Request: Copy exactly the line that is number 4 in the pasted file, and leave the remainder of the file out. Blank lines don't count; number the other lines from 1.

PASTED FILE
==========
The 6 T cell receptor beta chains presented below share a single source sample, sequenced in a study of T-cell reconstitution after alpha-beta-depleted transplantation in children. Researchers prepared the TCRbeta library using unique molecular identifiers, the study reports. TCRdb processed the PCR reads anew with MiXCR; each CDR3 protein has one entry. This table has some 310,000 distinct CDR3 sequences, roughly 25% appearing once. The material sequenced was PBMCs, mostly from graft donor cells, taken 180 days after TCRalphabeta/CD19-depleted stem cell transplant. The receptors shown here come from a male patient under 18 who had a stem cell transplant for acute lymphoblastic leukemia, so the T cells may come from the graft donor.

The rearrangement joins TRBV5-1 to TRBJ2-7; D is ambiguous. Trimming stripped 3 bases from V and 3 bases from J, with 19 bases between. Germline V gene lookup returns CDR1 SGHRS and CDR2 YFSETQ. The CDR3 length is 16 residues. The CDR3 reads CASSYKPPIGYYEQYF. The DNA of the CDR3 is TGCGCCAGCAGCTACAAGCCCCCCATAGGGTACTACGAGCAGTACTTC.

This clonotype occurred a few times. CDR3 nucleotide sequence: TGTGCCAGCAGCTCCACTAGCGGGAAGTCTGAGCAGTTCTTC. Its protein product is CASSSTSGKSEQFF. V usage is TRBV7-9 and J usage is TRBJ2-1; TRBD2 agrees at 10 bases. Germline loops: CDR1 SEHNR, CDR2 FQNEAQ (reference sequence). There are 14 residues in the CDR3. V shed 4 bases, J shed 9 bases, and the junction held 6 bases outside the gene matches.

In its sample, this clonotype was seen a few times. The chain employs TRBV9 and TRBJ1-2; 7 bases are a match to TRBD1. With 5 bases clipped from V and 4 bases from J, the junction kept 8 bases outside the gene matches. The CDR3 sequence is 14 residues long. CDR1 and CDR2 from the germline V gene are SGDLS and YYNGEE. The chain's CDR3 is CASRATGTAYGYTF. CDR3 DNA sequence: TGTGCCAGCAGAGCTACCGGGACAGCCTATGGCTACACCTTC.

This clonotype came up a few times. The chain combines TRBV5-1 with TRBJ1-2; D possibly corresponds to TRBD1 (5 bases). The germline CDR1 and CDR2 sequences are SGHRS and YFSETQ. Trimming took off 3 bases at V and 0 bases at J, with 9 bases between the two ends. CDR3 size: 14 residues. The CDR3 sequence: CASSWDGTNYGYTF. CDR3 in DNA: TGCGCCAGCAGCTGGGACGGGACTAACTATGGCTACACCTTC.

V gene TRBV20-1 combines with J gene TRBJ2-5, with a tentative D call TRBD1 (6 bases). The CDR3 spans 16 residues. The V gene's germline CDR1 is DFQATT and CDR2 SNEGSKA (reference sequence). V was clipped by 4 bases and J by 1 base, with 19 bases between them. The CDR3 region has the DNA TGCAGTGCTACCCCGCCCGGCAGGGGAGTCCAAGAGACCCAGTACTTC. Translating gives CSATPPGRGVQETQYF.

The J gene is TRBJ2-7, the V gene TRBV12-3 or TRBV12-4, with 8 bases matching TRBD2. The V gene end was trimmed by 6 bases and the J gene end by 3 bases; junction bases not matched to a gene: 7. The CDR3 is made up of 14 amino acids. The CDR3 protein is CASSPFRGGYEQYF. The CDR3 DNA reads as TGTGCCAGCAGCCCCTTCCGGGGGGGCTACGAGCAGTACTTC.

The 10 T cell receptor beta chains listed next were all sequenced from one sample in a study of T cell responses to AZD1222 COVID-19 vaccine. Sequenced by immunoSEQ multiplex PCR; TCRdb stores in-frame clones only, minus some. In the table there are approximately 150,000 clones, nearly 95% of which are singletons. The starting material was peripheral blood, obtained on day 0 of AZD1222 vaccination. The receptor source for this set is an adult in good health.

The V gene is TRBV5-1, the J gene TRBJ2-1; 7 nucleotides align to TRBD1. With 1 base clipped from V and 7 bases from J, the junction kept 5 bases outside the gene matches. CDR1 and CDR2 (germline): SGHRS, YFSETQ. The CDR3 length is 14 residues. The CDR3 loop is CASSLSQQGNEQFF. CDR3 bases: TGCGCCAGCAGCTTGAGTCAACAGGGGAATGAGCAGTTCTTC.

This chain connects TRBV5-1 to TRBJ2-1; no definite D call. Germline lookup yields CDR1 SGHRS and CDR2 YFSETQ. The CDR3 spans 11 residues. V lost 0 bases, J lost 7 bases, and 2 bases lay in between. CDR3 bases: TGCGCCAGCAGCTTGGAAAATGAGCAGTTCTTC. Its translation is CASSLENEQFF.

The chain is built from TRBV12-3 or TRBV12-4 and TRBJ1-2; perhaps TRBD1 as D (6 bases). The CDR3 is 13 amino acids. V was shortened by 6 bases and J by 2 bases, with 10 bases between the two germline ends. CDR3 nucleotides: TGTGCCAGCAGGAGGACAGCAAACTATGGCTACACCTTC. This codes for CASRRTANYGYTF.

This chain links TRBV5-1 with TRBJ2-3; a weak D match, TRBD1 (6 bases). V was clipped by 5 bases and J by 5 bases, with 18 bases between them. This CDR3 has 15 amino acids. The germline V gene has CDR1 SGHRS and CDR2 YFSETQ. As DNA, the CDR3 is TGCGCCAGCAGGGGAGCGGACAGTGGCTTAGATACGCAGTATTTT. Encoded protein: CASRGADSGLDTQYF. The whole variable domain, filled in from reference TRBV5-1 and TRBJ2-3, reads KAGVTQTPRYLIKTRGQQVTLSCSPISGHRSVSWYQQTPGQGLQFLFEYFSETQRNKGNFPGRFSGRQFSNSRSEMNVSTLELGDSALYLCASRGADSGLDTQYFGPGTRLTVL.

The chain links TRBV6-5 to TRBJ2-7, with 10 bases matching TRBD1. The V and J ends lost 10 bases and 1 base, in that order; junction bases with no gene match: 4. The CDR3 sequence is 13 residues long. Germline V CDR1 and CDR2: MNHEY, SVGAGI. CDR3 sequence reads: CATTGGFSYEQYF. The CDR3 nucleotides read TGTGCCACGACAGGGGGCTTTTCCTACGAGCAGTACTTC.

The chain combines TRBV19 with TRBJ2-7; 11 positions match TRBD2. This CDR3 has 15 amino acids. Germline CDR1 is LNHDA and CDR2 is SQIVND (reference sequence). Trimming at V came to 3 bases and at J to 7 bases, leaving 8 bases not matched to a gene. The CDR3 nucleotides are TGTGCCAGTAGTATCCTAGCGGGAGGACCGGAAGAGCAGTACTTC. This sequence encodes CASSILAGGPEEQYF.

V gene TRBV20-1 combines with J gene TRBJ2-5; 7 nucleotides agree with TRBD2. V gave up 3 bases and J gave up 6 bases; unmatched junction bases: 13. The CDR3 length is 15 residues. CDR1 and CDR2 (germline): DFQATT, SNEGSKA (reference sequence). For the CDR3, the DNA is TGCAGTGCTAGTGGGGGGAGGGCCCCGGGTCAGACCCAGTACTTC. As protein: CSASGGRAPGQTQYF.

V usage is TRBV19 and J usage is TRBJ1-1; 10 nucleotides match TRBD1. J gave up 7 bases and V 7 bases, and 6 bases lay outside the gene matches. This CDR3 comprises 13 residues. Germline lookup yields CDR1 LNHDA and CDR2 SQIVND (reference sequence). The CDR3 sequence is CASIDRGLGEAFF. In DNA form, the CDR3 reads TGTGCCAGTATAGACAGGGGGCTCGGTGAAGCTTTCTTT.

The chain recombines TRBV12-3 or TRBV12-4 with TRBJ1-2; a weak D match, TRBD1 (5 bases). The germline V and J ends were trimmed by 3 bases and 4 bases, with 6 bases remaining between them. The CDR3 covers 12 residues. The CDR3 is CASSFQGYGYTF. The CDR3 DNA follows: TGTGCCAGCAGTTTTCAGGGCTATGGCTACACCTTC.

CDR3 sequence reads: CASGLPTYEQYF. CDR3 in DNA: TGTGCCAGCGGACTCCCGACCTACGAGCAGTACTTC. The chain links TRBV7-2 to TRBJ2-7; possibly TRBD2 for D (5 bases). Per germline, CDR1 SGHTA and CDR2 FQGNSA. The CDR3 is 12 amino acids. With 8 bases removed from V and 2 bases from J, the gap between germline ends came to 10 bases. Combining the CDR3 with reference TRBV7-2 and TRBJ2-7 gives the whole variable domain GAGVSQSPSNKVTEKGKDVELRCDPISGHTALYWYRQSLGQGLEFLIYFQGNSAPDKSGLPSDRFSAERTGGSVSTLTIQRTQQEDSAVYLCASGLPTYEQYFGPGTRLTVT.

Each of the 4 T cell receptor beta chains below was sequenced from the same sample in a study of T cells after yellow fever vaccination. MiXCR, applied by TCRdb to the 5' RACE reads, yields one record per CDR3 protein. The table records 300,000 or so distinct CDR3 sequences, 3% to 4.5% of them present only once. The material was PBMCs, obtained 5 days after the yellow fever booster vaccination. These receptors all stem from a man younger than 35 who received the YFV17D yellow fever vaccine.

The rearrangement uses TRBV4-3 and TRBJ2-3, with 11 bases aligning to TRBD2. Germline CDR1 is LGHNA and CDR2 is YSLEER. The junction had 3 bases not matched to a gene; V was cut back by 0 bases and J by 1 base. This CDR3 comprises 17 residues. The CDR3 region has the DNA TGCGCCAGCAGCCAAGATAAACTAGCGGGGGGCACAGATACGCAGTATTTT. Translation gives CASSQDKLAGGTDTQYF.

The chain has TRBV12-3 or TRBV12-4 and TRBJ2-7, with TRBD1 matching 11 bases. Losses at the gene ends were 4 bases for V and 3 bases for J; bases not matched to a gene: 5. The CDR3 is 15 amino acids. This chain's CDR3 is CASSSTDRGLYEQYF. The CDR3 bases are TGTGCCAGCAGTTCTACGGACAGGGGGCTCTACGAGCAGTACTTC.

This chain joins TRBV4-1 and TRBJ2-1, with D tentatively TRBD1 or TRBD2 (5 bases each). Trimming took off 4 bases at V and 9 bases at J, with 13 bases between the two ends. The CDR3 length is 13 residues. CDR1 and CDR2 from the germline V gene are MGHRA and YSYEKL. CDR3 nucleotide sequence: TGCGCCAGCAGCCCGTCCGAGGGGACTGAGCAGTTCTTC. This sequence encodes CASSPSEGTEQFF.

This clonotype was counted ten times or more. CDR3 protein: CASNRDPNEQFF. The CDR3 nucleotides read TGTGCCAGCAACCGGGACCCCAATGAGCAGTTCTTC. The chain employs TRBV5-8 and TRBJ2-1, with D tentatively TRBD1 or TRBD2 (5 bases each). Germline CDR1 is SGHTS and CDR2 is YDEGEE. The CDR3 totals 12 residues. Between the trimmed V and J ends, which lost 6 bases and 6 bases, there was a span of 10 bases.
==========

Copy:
In its sample, this clonotype was seen a few times. The chain employs TRBV9 and TRBJ1-2; 7 bases are a match to TRBD1. With 5 bases clipped from V and 4 bases from J, the junction kept 8 bases outside the gene matches. The CDR3 sequence is 14 residues long. CDR1 and CDR2 from the germline V gene are SGDLS and YYNGEE. The chain's CDR3 is CASRATGTAYGYTF. CDR3 DNA sequence: TGTGCCAGCAGAGCTACCGGGACAGCCTATGGCTACACCTTC.